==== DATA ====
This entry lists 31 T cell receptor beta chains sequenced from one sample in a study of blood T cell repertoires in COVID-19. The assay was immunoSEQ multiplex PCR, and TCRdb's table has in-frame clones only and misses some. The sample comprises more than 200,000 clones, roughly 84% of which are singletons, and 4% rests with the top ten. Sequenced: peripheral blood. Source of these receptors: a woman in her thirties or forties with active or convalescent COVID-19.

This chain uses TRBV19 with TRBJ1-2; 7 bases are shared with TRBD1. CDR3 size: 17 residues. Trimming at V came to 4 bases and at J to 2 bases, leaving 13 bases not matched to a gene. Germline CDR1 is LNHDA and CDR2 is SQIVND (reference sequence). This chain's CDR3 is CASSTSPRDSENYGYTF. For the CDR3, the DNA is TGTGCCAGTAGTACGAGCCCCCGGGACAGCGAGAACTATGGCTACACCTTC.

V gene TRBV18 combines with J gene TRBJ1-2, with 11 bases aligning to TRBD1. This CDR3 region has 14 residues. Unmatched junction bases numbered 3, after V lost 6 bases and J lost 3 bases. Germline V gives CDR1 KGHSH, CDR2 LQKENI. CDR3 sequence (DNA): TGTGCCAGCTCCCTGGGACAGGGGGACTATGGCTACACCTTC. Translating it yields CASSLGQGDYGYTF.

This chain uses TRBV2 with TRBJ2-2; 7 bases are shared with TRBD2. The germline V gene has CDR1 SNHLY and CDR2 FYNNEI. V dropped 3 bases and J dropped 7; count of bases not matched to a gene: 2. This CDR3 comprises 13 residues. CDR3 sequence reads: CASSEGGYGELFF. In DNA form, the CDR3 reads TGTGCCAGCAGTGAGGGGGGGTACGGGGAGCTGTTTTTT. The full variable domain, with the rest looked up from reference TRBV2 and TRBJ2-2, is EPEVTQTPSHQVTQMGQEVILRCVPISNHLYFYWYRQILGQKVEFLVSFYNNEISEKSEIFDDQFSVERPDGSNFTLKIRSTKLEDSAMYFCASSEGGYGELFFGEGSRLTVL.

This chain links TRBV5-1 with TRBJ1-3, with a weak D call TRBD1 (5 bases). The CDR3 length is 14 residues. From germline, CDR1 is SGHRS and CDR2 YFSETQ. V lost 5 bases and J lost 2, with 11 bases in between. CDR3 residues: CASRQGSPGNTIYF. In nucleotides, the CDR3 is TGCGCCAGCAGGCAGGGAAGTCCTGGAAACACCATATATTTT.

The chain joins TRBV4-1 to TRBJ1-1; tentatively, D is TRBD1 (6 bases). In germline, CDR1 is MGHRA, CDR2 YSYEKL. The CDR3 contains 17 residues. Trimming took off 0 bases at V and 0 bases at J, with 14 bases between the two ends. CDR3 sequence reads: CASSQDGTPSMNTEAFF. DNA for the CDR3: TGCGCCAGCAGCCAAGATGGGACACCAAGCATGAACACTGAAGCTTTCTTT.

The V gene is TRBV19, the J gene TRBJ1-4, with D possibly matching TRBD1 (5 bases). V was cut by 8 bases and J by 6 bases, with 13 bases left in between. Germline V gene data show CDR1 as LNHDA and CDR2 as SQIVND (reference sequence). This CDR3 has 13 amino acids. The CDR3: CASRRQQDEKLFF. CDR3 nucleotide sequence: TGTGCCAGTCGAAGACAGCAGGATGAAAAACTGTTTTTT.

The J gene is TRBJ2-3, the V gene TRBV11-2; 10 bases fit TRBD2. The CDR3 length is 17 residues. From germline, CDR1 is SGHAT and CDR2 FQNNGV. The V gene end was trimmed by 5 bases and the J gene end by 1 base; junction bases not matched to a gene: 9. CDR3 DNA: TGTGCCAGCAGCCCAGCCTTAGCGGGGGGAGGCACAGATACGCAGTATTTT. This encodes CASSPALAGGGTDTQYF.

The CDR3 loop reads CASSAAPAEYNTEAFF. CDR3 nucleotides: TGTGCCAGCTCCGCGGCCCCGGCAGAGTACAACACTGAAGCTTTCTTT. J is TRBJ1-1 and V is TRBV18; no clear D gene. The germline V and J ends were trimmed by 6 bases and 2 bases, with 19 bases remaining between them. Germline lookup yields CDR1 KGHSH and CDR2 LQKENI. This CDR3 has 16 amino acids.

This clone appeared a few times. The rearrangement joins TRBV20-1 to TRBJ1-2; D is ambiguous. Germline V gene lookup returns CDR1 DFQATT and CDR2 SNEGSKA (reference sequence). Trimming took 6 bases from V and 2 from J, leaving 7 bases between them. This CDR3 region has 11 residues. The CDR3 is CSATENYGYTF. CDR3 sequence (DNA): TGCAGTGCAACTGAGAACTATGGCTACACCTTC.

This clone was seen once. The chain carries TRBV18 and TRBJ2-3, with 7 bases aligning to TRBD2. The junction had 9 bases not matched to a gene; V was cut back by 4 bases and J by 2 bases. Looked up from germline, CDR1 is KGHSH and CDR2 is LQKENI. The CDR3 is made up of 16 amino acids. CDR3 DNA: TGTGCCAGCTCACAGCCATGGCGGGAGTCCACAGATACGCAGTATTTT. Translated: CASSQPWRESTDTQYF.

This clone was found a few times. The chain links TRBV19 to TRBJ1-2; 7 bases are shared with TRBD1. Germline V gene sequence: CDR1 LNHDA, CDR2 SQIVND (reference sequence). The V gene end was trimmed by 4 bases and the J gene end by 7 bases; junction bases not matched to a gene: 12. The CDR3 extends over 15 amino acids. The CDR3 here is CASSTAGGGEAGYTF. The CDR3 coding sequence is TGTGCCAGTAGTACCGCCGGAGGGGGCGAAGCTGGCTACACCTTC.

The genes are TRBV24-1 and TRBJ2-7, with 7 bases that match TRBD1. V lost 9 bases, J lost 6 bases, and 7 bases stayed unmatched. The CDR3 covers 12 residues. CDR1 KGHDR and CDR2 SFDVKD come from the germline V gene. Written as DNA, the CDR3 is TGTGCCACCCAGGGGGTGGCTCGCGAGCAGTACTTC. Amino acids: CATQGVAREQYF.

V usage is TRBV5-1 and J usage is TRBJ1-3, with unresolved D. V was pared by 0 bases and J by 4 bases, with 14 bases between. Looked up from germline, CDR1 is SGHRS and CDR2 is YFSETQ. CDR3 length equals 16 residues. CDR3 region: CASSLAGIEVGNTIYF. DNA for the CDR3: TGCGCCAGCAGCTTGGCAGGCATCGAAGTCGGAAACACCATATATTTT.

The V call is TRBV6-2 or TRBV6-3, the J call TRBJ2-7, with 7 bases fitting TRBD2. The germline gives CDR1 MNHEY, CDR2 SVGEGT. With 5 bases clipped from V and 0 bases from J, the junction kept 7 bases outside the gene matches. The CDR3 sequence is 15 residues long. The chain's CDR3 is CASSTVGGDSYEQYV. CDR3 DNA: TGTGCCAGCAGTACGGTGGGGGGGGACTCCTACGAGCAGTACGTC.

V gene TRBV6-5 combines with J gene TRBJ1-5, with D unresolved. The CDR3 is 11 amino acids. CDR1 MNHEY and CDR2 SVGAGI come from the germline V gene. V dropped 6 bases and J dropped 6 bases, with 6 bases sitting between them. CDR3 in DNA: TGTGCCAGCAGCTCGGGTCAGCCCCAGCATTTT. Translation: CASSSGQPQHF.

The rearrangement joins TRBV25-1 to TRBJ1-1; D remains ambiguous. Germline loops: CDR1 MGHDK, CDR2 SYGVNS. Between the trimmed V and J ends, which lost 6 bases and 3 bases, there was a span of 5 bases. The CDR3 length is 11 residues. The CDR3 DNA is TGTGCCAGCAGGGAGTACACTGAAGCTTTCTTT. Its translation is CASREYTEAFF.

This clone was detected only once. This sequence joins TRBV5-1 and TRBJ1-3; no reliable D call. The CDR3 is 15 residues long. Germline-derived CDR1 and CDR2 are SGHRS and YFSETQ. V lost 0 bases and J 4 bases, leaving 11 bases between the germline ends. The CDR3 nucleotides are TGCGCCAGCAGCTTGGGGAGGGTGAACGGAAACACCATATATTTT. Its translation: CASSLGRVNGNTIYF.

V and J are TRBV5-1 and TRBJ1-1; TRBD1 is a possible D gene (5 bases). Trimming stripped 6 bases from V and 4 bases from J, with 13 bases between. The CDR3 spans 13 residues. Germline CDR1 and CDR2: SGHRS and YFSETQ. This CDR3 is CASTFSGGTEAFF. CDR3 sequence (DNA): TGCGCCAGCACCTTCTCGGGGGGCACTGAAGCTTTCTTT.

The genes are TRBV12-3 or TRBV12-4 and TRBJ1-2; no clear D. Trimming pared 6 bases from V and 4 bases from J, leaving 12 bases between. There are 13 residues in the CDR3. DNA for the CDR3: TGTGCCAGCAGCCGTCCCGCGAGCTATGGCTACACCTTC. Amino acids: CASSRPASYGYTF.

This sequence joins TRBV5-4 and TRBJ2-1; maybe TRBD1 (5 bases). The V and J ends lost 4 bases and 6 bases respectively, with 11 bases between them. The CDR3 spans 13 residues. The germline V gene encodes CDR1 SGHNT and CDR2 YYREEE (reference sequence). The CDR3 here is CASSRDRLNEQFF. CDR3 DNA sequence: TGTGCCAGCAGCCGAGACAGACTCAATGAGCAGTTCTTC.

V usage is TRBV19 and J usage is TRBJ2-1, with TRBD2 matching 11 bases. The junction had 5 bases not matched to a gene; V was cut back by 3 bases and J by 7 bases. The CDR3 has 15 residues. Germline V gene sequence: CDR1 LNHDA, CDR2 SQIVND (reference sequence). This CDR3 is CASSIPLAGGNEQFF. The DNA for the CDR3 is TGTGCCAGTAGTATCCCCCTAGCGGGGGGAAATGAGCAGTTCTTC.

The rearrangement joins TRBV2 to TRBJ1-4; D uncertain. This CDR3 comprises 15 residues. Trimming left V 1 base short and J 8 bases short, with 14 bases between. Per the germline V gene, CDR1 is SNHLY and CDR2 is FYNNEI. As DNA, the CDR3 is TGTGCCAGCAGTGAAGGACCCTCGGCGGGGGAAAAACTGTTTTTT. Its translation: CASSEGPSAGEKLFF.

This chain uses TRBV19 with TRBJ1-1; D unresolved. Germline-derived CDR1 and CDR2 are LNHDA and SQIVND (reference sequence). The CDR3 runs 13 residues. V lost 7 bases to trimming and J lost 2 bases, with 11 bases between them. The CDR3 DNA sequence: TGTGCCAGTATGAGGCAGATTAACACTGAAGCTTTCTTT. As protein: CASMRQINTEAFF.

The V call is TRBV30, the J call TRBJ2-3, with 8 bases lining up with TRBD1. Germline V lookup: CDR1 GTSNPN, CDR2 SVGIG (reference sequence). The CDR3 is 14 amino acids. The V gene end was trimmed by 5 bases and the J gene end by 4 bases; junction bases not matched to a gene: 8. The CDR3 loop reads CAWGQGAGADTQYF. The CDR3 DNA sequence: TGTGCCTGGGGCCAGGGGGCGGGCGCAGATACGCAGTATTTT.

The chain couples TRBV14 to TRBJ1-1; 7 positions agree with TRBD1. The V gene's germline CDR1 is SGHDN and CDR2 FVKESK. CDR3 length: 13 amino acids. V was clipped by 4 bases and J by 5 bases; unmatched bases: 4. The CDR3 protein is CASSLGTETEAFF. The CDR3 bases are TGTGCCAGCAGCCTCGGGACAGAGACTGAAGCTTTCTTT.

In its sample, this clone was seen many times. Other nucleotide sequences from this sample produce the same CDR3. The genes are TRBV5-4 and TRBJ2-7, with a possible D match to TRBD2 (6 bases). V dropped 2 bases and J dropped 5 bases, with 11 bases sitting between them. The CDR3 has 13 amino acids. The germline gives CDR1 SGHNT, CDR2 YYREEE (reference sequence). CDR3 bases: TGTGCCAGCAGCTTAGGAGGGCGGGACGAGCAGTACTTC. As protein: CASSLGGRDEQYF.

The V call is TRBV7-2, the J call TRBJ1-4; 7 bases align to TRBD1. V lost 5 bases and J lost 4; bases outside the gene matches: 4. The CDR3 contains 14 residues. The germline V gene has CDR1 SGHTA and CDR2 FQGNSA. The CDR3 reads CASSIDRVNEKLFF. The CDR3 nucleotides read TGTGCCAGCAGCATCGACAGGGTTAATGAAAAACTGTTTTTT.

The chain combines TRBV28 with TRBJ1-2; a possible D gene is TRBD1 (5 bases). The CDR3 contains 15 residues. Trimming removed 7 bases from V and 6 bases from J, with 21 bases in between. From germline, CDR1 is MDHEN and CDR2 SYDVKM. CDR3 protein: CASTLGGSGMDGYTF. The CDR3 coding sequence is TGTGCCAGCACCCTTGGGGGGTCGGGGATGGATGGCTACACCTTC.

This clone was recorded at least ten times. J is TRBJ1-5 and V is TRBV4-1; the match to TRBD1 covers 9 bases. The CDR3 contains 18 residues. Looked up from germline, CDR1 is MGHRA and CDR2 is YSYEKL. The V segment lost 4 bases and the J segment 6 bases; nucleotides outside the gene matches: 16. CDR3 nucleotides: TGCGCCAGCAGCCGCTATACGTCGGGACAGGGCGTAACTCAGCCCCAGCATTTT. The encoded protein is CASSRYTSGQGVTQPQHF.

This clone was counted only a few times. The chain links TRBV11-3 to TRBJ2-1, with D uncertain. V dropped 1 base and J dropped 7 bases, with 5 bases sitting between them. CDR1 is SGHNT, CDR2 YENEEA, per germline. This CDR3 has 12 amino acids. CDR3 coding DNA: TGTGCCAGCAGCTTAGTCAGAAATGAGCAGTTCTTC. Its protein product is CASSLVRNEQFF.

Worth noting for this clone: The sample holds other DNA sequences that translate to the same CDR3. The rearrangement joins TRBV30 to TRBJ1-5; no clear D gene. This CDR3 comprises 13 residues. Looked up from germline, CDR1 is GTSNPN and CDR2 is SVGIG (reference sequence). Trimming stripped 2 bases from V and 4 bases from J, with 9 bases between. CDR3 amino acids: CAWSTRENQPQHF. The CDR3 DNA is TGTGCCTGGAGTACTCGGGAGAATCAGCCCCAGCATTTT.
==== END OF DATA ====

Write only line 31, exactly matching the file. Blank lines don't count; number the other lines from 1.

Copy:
This clone was counted only a few times. The chain links TRBV11-3 to TRBJ2-1, with D uncertain. V dropped 1 base and J dropped 7 bases, with 5 bases sitting between them. CDR1 is SGHNT, CDR2 YENEEA, per germline. This CDR3 has 12 amino acids. CDR3 coding DNA: TGTGCCAGCAGCTTAGTCAGAAATGAGCAGTTCTTC. Its protein product is CASSLVRNEQFF.